The US-Africa Leaders’ Summit: A Step Forward for Relations?

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Following the success of our last show — “America in Africa: Genuine Partners or Neocolonialism?” — we will focus more on the upcoming US-Africa Leaders’ Summit. Will this high-profile gathering of heads of state represent the start of a new era for relations? Or will it simply be a box-ticking exercise for the U.S. administration and a case of “same old, same old”?

Featuring individuals close to the US policy world, African leaders, and expert discussants, this show will cover the big questions. What is really different about the new US policy towards Africa and its 54 distinct countries? What do African leaders hope to achieve at the summit? How will President Biden manage the contradiction between his rhetorical support for democracy and the reality of inviting so many authoritarian leaders to the White House? And will America step up its investment in Africa to balance out China and Russia?

Julian Pecquet is a veteran journalist who has covered U.S.-Africa relations extensively, including in the run-up to this month’s summit. He is currently the Washington and United Nations correspondent for The Africa Report and Jeune Afrique. He is also the founder of Foreign Lobby Report, which tracked Washington’s $500 million-a-year foreign influence industry.Follow on Twitter

Tendai Biti is the former Finance Minister of Zimbabwe, a position he held from 2009 to 2013, during the country’s ill-fated Government of National Unity. His tenure was globally lauded for stabilizing the Zimbabwean economy, normalizing relations with multilateral institutions, and for spearheading critical legislative reforms. He is a highly accomplished constitutional lawyer and today serves as an elected Member of Parliament for Harare East Constituency.Follow on Twitter

Dr. Nancy Okail is an Egyptian-American scholar and activist. She is the President and CEO of the Center for International Policy, a Washington-based organization that focuses on US foreign policy to ensure a more just and peaceful world. Previously known as “Defendant No. 34,” Nancy was sentenced in absentia to five years in prison for her work following Egypt’s January 2011 revolution that ousted long-ruling dictator Hosni Mubarak. Previously, she was the executive director of the Tahrir Institute for Middle East Policy (TIMEP).Follow on Twitter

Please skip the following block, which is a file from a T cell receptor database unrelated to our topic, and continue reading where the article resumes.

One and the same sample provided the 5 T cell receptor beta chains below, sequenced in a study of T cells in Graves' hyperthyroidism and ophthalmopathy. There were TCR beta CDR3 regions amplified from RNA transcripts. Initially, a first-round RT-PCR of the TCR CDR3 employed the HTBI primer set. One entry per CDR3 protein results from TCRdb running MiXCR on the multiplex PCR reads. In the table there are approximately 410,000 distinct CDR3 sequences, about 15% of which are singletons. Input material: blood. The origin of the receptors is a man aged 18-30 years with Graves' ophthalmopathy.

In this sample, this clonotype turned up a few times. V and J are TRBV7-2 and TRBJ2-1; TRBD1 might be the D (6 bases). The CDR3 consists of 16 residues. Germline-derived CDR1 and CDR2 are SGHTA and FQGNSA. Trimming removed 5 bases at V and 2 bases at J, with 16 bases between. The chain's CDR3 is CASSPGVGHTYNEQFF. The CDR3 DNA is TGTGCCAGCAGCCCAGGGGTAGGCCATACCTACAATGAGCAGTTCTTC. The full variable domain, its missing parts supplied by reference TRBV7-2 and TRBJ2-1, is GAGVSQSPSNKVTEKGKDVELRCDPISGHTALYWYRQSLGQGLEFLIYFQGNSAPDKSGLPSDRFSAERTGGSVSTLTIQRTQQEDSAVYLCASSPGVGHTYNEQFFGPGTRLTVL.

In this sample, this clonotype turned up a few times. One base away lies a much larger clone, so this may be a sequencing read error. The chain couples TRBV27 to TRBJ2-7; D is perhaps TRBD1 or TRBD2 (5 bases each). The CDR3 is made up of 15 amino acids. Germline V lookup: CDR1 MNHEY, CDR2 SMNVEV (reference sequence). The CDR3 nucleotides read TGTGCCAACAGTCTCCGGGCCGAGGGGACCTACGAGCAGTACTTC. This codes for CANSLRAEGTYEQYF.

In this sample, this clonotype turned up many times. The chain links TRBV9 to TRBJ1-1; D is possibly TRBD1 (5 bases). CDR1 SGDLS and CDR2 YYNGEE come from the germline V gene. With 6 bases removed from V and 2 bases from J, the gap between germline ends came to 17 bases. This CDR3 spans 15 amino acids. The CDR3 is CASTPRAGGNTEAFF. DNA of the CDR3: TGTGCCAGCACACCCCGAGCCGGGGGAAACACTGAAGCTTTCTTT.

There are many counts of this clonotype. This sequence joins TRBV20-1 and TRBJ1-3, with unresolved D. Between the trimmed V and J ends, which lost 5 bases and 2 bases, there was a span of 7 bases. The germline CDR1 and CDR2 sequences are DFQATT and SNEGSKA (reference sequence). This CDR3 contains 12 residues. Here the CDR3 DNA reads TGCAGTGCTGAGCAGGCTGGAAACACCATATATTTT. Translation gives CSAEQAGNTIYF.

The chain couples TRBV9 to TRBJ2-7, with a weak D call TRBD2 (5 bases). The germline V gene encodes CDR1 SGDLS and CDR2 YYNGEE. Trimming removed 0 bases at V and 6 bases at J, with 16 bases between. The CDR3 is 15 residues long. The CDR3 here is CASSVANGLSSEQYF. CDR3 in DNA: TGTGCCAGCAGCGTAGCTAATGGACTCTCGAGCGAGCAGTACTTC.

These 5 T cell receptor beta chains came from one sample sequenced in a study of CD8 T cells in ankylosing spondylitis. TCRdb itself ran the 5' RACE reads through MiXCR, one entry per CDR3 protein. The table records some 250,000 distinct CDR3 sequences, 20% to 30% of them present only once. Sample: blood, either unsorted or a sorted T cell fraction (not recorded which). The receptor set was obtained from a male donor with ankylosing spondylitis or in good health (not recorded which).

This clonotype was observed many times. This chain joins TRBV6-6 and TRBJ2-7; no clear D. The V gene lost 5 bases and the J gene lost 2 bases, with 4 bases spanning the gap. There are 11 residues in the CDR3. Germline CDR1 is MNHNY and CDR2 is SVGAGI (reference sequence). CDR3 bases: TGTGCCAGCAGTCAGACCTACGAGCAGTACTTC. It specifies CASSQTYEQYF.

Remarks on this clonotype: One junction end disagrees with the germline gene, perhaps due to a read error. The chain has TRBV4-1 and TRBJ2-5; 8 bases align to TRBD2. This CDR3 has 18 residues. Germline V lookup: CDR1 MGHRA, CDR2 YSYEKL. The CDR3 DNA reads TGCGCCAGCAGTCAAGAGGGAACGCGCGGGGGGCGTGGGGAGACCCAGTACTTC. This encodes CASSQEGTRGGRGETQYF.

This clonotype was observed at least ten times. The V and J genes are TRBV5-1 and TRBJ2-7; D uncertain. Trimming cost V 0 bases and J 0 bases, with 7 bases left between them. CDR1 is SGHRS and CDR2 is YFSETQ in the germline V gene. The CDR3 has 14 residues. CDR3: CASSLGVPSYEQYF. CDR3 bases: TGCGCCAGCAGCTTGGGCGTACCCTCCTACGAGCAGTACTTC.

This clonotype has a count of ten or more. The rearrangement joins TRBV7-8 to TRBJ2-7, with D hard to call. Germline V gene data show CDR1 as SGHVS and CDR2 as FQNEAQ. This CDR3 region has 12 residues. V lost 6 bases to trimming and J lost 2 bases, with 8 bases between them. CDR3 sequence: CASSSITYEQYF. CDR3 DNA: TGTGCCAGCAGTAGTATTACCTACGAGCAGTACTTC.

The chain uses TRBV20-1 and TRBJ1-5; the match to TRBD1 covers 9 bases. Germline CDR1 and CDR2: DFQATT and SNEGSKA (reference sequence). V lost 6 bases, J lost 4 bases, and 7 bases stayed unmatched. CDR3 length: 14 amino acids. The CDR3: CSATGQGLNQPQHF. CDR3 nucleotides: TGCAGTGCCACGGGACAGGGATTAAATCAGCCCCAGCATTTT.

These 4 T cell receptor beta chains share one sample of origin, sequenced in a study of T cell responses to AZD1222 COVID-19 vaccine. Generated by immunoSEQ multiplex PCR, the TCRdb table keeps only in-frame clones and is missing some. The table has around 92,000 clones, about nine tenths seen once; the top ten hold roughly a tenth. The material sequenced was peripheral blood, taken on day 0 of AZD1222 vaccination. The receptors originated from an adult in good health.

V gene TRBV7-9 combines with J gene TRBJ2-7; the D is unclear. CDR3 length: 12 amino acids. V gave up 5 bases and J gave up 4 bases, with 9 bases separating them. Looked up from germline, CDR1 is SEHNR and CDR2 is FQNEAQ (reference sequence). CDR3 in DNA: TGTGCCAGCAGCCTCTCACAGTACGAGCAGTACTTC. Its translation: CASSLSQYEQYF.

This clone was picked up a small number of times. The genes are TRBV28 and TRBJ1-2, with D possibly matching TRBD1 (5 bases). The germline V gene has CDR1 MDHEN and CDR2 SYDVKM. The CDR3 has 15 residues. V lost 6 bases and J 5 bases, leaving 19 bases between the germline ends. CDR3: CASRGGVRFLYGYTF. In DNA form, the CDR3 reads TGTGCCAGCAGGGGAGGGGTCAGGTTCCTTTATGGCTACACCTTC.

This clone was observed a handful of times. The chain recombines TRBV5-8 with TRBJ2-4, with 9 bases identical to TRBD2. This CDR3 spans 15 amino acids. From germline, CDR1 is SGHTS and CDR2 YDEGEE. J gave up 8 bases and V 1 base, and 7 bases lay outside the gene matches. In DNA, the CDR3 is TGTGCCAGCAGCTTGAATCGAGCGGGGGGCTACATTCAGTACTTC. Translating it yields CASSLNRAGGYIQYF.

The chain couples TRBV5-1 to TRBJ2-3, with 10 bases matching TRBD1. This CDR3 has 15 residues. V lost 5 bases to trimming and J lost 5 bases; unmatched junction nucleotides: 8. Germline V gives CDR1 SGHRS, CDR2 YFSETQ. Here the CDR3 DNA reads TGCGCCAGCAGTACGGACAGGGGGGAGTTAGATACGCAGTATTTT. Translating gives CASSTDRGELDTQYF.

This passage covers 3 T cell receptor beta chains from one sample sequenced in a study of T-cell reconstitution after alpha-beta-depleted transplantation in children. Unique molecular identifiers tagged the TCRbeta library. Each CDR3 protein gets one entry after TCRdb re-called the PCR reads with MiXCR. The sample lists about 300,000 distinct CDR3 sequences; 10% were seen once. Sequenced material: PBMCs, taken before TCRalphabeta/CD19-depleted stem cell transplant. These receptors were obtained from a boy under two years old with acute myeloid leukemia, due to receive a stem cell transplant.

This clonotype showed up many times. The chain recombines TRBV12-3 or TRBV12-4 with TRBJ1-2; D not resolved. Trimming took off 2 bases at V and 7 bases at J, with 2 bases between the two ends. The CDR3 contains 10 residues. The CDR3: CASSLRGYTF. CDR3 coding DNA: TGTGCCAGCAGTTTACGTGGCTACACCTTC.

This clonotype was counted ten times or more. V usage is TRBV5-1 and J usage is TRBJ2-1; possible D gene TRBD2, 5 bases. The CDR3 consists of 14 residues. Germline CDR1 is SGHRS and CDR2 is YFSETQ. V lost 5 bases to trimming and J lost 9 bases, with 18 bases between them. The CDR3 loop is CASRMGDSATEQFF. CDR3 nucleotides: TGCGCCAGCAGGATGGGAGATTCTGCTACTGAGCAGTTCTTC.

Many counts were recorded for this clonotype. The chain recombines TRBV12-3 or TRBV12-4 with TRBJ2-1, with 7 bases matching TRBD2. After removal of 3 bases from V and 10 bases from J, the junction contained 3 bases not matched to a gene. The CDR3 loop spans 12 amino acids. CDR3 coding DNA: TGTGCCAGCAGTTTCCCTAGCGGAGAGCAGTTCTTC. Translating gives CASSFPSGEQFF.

Ambassador Makila James is currently a senior advisor within the Africa Center at the U.S. Institute of Peace (USIP), an independent institution devoted to the prevention of deadly conflict worldwide. Prior to joining USIP, Amb. James led a distinguished career in the foreign service that spanned three decades, building a reputation as a strong diplomat and a trusted ally of human rights defenders. She served in many leadership positions, including as deputy assistant secretary for East Africa and The Sudans as well as the Ambassador to Eswatini from 2012-2015.

Phumzile Van Damme is former Member of Parliament in South Africa, first elected at age 31, who quickly rose through the leadership ranks, serving as National Assembly Whip and national spokesperson for the Democratic Alliance. She is an alumnus of the U.S. State Department’s International Visitor Leadership Program and has been lauded for her innovative and recent work on electoral disinformation, including by Vital Voices, which awarded her their Global Leadership Award in 2022.Follow on Twitter

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